Victoria heads for the exit

697 days after first buying into Victoria PLC, I’ve let the old girl go.  During that time I gained 18% in total, which works out at about 9% annualised.  

The departure of Victoria means that the UKVI fund no longer holds any of the old asset based valuation companies.  These were companies where the balance sheet was bomb proof, where there was little debt, good liquidity and not much else; other than a very very low price for those assets.
The company has a 10 year ROE average of 6.7% and a 3 year average of 4.2%.  This combined with a price/book value of about 0.4 means that my returns yield estimate (ROE10 divided by p/b) is about 14% which put it at the bottom of my current holdings by that measure.  
On that basis, and using my new rule of one buy/sell decision each month, it was sent back into the wild on December 6th, to be replaced by something completely different.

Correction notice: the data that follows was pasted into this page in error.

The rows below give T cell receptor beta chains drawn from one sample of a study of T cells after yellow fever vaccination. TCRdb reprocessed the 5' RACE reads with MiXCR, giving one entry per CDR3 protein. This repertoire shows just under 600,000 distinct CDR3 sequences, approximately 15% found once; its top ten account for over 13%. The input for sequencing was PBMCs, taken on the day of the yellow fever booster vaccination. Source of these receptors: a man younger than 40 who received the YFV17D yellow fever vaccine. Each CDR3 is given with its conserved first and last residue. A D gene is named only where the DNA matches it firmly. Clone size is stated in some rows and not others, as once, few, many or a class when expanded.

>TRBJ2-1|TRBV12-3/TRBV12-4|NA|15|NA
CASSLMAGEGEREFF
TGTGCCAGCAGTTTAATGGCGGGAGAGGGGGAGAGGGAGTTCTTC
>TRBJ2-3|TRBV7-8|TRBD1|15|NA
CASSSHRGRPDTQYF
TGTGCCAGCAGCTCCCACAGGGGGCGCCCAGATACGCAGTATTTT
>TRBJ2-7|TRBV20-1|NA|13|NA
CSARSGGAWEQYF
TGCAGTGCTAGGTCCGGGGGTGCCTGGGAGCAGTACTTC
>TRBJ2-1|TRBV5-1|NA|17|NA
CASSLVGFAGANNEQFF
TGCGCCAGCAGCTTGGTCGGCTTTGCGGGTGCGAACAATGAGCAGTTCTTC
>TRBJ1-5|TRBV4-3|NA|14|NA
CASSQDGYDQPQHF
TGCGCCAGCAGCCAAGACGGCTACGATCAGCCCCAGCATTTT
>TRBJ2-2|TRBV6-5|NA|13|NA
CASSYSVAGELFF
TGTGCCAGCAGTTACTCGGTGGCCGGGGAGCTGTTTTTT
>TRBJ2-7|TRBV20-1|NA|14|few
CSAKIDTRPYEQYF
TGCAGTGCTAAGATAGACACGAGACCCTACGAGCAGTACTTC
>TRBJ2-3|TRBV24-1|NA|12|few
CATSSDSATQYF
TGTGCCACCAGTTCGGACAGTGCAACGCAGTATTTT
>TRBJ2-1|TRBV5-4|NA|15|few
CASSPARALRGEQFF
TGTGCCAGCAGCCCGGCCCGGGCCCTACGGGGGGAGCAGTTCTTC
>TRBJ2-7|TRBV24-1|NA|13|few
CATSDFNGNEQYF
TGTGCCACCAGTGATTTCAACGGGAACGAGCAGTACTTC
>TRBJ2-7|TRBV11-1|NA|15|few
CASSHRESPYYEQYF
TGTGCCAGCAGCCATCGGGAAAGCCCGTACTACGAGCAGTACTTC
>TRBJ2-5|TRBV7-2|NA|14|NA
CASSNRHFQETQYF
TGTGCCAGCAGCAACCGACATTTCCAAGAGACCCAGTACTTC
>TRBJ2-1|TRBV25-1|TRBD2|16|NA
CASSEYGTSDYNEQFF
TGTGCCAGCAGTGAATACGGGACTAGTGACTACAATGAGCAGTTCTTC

Author: John Kingham

I cover both the theory and practice of investing in high-quality UK dividend stocks for long-term income and growth.

2 thoughts on “Victoria heads for the exit”

  1. what on earth is the point of the "new rule of one buy/sell decision each month" ???

  2. Hi Anon. The point is to keep the average 'value' of the portfolio as low as possible, or inversely to keep the 'expected' returns as high as possible.The theory behind the portfolio is that of size, price/book and returns on equity. These factors need to be maximised for the portfolio as a whole. So if a holding moves from a price/book ratio of 0.5 to a ratio of 3, but with the same ROE, then clearly it isn't as 'cheap' as it once was. By replacing it with something new from the market that is much cheaper (say the same ROE but a p/b of 0.6) then the average for the portfolio as a whole becomes lower.The once a month idea relates to several things. My spare time and my thoughts on optimal holding periods are the main ones. Value investments typically outperform between 1 and 5 years, so with 20 holdings (which is what I'm building up to) and one trade a month, that gives an average holding period of 20 months, nicely between 1 and 5 years.Really it's just a more interesting alternative to just analysing the portfolio once a year and replacing all the holdings above a value cut-off point, which is what they typically do in research papers.

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